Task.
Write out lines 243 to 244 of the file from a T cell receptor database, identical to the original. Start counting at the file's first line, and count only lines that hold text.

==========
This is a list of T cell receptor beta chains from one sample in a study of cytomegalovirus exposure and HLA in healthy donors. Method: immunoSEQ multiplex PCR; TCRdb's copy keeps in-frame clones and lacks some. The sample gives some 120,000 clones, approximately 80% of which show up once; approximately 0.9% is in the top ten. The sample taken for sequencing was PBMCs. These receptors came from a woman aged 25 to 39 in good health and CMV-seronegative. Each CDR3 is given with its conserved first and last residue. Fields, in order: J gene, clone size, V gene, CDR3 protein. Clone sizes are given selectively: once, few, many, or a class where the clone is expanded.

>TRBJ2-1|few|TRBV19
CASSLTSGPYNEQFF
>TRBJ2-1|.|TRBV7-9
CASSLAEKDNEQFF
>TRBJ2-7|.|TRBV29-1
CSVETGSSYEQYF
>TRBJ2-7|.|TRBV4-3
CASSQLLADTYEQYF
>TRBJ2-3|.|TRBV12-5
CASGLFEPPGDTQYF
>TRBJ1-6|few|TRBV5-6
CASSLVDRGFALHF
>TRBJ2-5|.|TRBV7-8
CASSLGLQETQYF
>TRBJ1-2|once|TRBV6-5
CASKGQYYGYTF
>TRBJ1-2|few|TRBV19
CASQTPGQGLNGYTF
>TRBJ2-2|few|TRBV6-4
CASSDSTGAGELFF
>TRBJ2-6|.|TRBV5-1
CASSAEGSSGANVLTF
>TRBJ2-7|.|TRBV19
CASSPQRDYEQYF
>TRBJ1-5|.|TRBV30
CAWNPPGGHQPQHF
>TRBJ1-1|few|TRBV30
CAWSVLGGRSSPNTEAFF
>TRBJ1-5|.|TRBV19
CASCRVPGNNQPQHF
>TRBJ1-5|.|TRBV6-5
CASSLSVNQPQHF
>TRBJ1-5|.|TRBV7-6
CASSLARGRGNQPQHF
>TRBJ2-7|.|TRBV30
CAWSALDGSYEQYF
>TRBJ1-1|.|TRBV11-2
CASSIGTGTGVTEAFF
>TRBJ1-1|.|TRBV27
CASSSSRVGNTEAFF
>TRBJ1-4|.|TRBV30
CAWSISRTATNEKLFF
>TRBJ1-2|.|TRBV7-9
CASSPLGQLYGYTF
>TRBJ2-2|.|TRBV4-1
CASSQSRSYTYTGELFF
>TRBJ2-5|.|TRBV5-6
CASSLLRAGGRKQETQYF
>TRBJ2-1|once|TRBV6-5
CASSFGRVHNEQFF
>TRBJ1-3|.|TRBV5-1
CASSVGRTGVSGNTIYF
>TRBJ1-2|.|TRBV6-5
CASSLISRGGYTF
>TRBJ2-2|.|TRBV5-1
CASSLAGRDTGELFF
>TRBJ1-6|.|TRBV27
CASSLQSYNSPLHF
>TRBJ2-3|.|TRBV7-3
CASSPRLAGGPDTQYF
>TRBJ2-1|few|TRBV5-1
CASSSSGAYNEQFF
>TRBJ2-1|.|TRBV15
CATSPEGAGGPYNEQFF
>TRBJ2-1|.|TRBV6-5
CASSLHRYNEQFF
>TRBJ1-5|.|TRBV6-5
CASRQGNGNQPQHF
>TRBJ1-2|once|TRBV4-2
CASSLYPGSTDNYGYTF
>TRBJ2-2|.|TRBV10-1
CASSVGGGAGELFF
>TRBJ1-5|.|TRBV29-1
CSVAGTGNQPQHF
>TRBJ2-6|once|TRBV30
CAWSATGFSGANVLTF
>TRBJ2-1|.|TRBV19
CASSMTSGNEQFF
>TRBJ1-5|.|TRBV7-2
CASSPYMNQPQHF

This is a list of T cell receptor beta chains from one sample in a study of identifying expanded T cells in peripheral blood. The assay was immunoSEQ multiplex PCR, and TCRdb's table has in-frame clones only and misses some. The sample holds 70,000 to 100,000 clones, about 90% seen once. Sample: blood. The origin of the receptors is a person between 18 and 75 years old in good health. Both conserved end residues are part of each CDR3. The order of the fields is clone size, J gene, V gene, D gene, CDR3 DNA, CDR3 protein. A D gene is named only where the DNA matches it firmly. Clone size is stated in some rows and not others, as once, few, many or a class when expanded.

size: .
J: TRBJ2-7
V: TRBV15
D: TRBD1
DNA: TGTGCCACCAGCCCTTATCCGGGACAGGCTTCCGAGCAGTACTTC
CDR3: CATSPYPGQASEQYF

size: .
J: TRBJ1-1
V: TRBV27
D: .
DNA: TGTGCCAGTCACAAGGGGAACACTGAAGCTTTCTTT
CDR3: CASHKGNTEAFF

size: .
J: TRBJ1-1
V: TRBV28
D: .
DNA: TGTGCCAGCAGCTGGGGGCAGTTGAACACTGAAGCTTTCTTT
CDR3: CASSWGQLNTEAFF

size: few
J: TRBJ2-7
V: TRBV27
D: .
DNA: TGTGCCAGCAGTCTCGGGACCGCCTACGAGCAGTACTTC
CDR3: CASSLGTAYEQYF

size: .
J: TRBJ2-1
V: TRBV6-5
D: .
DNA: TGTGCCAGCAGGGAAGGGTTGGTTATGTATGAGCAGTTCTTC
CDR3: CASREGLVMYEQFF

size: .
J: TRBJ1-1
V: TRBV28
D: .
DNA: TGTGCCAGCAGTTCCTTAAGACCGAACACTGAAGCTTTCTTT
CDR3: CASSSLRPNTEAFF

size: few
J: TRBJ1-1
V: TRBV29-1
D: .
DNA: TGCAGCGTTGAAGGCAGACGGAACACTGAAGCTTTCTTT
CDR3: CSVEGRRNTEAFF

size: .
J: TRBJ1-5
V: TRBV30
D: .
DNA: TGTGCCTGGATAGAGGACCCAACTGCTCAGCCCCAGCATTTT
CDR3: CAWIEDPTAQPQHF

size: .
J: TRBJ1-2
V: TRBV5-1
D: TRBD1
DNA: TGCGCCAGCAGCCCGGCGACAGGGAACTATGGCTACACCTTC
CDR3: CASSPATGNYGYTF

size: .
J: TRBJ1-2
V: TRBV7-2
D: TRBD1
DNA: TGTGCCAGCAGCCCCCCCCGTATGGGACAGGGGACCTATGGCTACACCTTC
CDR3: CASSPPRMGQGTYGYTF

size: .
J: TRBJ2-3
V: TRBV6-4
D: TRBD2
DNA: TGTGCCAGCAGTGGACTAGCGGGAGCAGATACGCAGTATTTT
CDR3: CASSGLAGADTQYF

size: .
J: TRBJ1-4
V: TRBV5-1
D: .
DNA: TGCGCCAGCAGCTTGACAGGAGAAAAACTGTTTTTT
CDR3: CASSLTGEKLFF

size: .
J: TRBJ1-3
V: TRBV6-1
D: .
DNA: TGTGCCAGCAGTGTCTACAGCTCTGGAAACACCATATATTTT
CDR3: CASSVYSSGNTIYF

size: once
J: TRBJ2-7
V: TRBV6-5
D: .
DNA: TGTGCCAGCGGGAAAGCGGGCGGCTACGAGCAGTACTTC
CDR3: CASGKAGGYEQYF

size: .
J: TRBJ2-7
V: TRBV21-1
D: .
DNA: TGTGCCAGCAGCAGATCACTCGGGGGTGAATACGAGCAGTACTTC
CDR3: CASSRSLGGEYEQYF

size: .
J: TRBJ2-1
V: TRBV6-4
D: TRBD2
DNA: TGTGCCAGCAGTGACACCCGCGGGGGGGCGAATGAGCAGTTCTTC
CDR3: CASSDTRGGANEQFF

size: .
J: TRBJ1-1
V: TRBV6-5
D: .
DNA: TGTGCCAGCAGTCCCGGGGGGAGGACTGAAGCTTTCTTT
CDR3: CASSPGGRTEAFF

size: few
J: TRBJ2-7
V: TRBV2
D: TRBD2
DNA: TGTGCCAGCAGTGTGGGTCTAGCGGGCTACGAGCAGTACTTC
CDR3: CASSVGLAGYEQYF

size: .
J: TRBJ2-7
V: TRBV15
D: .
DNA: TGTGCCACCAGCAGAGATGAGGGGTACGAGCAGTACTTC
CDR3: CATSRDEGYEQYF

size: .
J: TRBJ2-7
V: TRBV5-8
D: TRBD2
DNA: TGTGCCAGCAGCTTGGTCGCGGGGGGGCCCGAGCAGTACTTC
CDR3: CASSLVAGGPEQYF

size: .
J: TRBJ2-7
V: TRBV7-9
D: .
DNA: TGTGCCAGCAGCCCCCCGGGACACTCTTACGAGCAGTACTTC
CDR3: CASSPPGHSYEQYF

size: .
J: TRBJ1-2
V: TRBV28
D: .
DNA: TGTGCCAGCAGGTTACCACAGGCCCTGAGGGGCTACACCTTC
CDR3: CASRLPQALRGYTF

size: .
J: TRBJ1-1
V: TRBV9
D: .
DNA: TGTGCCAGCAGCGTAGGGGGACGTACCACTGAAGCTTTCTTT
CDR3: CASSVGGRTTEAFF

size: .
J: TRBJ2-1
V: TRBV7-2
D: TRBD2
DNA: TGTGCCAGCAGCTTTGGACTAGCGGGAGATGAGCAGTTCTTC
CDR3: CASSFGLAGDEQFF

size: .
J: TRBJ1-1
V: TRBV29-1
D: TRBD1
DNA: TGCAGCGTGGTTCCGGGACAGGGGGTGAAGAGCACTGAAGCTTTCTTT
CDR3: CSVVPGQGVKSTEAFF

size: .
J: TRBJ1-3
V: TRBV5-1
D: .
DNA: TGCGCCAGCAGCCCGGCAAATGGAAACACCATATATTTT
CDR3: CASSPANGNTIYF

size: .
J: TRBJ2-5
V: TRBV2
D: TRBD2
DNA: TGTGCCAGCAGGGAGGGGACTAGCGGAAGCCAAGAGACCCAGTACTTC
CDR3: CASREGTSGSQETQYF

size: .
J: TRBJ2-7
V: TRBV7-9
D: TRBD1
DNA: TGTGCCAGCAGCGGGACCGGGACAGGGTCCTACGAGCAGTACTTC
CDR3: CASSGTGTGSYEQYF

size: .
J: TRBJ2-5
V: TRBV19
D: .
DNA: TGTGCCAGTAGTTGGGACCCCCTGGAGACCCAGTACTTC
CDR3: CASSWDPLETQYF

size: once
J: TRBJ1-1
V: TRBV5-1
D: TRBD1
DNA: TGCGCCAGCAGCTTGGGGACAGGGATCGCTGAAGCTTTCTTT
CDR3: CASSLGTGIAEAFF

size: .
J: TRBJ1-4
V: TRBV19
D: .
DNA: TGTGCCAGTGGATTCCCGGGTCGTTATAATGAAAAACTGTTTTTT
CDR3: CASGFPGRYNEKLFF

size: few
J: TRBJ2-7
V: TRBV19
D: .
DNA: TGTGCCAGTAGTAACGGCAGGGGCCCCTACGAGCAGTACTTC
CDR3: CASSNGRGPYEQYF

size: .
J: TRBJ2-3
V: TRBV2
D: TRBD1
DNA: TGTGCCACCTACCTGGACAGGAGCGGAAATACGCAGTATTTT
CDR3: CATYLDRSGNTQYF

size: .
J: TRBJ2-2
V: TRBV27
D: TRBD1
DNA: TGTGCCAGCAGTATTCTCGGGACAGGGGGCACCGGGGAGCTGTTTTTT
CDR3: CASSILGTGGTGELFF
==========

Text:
DNA: TGTGCCAGCAGGGAGGGGACTAGCGGAAGCCAAGAGACCCAGTACTTC
CDR3: CASREGTSGSQETQYF